Think about your experiences with a retail pharmacist. You go into a pharmacy to find something to fix a medical problem you’re having, but you don’t know where to start. Or, you’re filling a prescription, but forgot to ask your doctor any questions about the medication prescribed.
Asking a helpful pharmacist those questions can be as informative as getting that brief one-on-one time with your doctor. Of course, a pharmacist doesn’t have your medical history, but will know about your medications, side effects, and interactions with other drugs. They’re a wealth of information!
Healthcare in general is undergoing rapid changes that are revolutionizing the way we view and receive services and pharmacists are a large part of that change. In the past or in some locations known as chemists or druggists, pharmacists are health professionals with a deep knowledge of medications.
The new breed of pharmacists are educators and are business-savvy professionals. Of course, they need to possess excellent memories and great interpretation skills to understand the prescription and the doctor’s intent, not to mention interactions with other medications. So, they also need a good “bedside” manner, (even though there’s no bedside!) because they need to discuss the medication with the person who will be using it.
Depending on the availability and job duties of pharmacy technicians or administrative support, pharmacists may either oversee the process or have responsibility for actually filling the prescription.
- The average salary of a pharmacist is approximately $126k.
- Pharmacy management, hospitals, and patient interaction are experiencing an increase in the need for pharmacists.
- Pharmacogenomics. Doctors and pharmacists will rely on genetic testing like 23andMe to design healthcare customized for each patient.
- For a variety of reasons, educated or busy consumers are more involved in their own health these days and look for over-the-counter medications for a quick fix (remember the retail pharmacist?)
A pharmacist’s career can progress on a management or clinical path, and there are a variety of different venues in which a pharmacist can practice.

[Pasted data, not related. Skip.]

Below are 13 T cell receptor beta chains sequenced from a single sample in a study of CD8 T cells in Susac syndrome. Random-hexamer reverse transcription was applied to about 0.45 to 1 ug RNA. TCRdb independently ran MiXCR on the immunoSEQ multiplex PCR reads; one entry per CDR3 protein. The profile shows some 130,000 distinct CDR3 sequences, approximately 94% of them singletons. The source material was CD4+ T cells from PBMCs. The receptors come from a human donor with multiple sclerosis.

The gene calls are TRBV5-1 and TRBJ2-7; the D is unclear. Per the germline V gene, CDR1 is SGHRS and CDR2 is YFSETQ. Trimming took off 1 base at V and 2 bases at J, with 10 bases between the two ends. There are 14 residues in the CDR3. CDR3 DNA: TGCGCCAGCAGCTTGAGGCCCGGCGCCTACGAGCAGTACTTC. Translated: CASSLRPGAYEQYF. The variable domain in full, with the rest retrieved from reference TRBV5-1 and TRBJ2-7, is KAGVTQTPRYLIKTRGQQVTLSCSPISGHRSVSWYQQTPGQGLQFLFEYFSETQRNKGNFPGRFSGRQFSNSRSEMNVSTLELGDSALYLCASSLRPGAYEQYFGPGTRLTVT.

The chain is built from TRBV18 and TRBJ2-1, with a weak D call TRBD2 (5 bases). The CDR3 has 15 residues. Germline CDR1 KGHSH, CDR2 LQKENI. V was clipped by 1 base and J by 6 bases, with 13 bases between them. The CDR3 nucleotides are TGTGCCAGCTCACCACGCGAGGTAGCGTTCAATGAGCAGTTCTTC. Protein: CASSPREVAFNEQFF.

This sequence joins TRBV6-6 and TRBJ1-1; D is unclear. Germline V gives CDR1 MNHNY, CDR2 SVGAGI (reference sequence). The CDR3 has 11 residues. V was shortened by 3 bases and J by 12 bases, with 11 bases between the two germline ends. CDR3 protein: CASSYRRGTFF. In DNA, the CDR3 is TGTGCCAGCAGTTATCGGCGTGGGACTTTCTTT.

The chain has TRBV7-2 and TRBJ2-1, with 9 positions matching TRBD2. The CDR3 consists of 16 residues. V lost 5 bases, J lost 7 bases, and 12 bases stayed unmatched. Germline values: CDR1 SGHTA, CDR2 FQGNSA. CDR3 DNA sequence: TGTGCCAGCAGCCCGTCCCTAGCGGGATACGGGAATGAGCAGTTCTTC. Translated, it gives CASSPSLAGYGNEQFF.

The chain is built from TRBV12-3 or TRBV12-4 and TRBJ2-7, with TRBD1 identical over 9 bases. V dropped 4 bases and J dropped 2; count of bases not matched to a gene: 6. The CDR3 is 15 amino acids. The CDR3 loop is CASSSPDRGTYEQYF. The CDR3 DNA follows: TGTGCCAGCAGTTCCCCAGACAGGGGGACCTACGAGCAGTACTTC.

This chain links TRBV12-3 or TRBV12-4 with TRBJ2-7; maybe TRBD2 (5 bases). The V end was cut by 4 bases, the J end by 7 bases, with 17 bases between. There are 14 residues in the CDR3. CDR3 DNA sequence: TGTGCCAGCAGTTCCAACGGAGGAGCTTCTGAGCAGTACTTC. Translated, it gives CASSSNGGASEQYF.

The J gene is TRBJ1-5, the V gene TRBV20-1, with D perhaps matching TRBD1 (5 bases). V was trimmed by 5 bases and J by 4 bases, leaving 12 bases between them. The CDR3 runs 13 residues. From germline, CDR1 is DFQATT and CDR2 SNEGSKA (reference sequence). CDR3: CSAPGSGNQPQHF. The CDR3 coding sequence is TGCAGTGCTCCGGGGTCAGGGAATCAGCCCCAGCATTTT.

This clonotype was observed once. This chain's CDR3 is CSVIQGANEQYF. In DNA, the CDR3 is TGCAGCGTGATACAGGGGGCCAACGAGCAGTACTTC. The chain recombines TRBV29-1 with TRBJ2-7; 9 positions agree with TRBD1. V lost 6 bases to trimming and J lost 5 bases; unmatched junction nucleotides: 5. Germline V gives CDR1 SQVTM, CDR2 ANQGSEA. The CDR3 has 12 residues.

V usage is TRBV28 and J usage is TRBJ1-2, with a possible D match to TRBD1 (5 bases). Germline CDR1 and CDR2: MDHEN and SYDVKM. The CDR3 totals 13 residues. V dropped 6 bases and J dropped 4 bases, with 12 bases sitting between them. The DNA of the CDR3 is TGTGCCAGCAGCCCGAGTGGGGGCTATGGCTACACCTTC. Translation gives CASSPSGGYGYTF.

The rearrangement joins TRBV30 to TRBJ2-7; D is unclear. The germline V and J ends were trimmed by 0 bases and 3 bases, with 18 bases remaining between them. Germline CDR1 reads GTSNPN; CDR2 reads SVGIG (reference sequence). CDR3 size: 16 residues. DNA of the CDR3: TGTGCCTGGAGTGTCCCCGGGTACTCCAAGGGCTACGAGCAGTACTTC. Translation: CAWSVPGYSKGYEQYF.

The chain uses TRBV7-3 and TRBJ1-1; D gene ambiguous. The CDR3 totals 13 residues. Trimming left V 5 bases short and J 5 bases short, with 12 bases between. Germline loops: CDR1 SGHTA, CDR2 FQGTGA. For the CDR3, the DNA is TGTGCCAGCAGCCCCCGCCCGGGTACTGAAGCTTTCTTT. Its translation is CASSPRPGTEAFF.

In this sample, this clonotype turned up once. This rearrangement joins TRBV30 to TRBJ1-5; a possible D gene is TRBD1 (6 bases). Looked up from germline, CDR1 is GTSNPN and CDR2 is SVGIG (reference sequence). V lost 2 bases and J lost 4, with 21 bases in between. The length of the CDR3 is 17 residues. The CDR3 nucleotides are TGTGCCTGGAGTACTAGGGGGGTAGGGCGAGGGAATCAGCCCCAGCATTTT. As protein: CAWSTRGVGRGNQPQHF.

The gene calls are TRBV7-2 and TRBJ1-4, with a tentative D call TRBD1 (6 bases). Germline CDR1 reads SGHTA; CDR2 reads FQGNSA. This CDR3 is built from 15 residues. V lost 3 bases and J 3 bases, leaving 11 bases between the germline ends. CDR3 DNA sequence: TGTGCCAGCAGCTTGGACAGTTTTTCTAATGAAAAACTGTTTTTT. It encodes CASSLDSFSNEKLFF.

Clinical pharmacists provide direct care to patients while the specialization of nuclear pharmacy works with radioactive medications in the treatment of specific illnesses.
What Can Set A Candidate Apart?
Knowledge of/experience in the latest trends in healthcare and medications, especially pertaining to the use of technology
Experience with specialized treatment protocols and medications geared towards an aging population
Common Skills and Proficiencies
- In a profession where a mistake can mean the difference between life and death, accuracy is critical
- Although it should be part of any job, access to drugs requires the highest level of integrity
- Excellent skills in science and math
- Highly proficient in pharmaceutical software
- Extensive, demonstrated knowledge of all components of medications and dosage protocols
Frequently Required Credentials and Education
- Pharm.D (Doctor of Pharmacy)
- Specialized certifications may not be required but will increase marketability
- State license
The pharmacy profession has experienced phenomenal growth (big increases recently in the number of pharmacy schools), causing some concern about the number of jobs available to new graduates. The Bureau of Labor Statistics (BLS) states that growth is expected to be 6% through 2026 which is average for all occupations.
However, the growing aging population with the corresponding increasing need for medications provides a continued need.
Pharmacists will be expected to use more cognitive skills and less of the mechanical aspects of pharmaceutical dispensing.
One great potential perk is the possibility of loan forgiveness under the Public Service Loan Forgiveness program (PSLF) with employers who qualify (e.g. hospitals).